NORTH READING — The voters have spoken again. This time, by a margin of 2,438 to 1,807, the town’s voters rejected a $10,000,000 override of Proposition 2 ½ to put toward the operating budgets for both town and public school services in Fiscal Years 2025, 2026 and 2027.

The results of the Special Election—held in-person on Tuesday, June 18 and combined with six days of in-person early voting plus mail-in ballots—effectively nullified the vote at Town Meeting where the override budget had passed 555-181 on June 10.

Overriding the 1980 state law that limits annual property tax increases to 2½ percent was designed to be a two-step process. For communities with an open Town Meeting such as North Reading, the authority to place an override question on the ballot rests with the Select Board as the “local appropriating body,” not a Town Meeting vote or other local initiative procedure, according to MassDOR. The approval of a levy limit override to increase the amount of property tax revenue the town could raise above 2½ percent requires approval by simple majority vote at both Town Meeting and the ballot box.

The only override for general operating expenses approved by North Reading voters occurred in 2005 in the amount of $1,244,773. Override attempts in 1991, 1996, 2008 and 2009 all failed.

The question put before the voters was: “Question #1: Shall the Town of North Reading be allowed to assess an additional $10,000,000 in real estate and personal property taxes for the purposes of funding the operating budgets of the Town and the Public Schools for the fiscal year beginning July 1, 2024?”

Since Town Meeting must approve the budget annually any appropriations from the requested $10M override would have been subject to the appropriation by the voters at subsequent Town Meetings in 2025 for FY26 and in 2026 for FY27. The town’s financial leadership had identified how it intended to spread out the $10M over those three fiscal years in multiple presentations and on the budget central page of the town website.

Question #1 drew 4,249 of the town’s 12,528 eligible voters to the polls. The results by precinct were as follows: Precinct 1: 493 yes and 556 no; Precinct 2: 273 yes and 758 no (with one blank cast); Precinct 3: 503 yes and 554 no (with one blank cast); and Precinct 4: 538 yes and 570 no (with two blanks cast).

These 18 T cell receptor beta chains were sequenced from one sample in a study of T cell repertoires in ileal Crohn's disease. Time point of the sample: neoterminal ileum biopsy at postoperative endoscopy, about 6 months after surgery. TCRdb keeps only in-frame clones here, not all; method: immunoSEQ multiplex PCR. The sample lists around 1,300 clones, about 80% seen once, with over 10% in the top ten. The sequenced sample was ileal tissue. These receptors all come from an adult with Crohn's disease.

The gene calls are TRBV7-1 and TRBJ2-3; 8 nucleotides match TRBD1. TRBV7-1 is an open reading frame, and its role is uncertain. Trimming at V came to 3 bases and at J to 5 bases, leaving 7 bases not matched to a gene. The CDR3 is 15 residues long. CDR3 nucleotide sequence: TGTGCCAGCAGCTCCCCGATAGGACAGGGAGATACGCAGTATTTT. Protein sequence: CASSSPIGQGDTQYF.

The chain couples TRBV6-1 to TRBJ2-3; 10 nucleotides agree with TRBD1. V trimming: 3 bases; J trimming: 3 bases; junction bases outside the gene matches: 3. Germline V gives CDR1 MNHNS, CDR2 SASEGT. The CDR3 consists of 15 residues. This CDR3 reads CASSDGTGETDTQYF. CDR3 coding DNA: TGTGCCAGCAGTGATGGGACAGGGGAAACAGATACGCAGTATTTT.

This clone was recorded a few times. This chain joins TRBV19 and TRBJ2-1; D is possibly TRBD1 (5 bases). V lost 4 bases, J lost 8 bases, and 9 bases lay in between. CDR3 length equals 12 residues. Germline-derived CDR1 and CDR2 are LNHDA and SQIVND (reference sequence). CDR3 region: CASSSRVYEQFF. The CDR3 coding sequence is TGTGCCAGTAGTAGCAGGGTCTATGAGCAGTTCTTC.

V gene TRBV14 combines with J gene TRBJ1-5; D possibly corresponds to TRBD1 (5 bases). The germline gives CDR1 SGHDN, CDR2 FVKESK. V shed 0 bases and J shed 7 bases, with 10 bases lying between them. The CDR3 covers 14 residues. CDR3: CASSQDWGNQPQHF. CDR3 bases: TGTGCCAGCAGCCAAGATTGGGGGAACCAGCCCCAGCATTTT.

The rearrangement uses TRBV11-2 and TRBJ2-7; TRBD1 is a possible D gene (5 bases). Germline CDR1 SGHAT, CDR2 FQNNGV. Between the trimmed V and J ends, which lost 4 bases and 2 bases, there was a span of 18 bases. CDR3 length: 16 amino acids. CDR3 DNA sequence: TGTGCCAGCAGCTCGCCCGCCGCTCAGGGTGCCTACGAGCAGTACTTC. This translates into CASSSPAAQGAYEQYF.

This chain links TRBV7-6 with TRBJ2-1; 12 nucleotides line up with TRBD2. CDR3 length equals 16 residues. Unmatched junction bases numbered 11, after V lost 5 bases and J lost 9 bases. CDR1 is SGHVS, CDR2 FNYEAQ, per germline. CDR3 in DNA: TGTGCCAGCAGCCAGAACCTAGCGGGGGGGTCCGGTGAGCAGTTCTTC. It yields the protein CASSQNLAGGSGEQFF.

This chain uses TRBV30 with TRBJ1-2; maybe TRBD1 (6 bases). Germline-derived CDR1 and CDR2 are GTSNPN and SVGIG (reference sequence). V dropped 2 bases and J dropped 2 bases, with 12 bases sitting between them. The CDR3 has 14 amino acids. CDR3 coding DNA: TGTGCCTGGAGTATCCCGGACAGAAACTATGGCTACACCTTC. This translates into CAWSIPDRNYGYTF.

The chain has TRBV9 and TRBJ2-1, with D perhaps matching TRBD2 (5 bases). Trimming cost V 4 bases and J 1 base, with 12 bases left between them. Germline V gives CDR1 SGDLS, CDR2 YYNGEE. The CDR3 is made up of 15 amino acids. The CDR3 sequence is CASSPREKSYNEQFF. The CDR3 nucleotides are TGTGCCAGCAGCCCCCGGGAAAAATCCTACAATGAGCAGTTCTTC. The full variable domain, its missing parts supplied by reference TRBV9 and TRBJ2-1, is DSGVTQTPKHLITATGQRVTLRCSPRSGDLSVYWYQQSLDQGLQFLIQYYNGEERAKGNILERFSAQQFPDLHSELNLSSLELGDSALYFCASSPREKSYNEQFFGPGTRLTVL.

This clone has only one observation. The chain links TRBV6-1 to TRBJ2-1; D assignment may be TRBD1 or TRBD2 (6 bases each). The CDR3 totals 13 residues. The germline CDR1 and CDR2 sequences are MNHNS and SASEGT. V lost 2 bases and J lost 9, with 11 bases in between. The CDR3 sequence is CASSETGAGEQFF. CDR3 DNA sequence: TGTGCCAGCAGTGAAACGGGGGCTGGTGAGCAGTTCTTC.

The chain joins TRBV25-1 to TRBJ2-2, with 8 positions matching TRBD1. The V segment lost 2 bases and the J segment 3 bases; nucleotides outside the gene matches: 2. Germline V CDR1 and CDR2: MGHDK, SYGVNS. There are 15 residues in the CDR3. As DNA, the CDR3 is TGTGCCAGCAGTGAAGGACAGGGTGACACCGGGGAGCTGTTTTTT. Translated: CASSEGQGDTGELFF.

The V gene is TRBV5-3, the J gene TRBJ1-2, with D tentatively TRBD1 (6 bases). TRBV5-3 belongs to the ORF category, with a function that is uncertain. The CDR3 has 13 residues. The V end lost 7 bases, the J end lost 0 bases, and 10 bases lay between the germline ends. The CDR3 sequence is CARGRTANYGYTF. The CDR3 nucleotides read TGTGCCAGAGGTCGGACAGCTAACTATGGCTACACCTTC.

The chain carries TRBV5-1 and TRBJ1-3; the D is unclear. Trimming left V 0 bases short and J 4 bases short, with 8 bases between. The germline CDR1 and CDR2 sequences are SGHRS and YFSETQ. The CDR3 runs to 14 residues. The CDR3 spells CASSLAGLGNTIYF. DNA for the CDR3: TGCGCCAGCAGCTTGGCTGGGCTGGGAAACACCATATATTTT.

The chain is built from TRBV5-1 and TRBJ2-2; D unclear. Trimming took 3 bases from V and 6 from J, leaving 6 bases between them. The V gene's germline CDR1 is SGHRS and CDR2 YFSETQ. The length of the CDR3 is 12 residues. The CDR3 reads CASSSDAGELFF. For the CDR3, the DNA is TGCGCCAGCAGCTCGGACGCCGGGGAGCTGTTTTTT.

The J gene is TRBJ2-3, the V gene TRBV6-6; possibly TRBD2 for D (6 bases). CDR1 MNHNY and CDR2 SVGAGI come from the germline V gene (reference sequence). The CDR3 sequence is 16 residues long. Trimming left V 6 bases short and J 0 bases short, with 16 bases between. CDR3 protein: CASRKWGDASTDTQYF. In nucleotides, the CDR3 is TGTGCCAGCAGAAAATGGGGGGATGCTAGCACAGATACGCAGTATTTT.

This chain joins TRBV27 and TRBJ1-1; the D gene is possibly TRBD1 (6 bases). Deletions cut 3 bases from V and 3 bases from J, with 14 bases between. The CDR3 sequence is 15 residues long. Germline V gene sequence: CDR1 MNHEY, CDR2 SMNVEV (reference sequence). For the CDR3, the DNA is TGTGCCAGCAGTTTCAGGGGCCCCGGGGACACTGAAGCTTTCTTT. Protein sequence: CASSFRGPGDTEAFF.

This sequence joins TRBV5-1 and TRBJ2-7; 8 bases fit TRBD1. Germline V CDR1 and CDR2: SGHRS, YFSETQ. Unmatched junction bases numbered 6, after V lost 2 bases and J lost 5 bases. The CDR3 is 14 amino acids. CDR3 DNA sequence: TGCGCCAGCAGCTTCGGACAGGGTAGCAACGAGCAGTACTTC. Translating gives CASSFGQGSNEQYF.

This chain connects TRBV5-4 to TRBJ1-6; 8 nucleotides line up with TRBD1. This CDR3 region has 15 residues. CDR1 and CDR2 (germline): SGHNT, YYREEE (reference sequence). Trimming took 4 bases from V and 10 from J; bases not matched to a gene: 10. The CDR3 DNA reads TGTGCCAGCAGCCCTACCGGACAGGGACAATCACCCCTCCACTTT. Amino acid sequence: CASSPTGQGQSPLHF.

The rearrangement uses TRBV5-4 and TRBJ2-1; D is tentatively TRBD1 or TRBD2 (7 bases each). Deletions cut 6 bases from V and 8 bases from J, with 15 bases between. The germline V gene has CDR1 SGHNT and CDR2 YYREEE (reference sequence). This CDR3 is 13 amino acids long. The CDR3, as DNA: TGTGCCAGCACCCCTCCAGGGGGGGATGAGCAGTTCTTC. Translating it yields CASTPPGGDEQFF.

Proposition 2 ½ Override Vote on June 18, 2024
(Unofficial results per Town Clerk Susan Duplin)


The FY25 operating budget presented to the voters under Article 16 of the June Annual Town Meeting anticipated the potential failure of the override budget proposal. Therefore, in order to not be left without an operating budget when FY25 begins on July 1, 2024, Article 16 was presented to the voters in two parts.

In part one, the voters approved, on a voice vote, a budget of $90,627,932 to be raised and appropriated within the limitations of Proposition 2 ½ as follows: General Government – $35,657,822; Education – $39,871,531; Debt Service – $7,260,470; and Enterprises – $7,838,109.

However, it was explained that since it costs more that a 2 ½ percent increase in available funds to maintain the same level of services (due to factors such as increases in fixed costs and more students entering the school system), then cuts must be made to current programs without an approval of the proposed Proposition 2 ½ Override budget.

Part two of Article 16 was the Proposition 2 ½ override budget, which was also approved at the June 10 Town Meeting, but by secret ballot, 555-181. This vote authorized the June 18 Special Election override vote to proceed, as was recommended by the Select Board, Finance Committee and School Committee.

Had the $10M override vote passed, the town planned to use $2,085,227 of those funds in FY25 to supplement the following budgets: $1,436,318 for education, $595,109 for general government and $53,800 for enterprises.

The first year of cuts will be more deeply felt in the schools. Budget cuts to municipal services will be felt more sharply in both FY26, when it is projected that the town will have a budget deficit of 8.54% ($1.8M) and again in FY27 when that deficit reaches 11.56% ($2.5M).

An in-depth overview of the budget cuts to be made to adhere to the limits of the FY25 operating budget as well as projected scenarios in FY26 and FY27 may be found by visiting: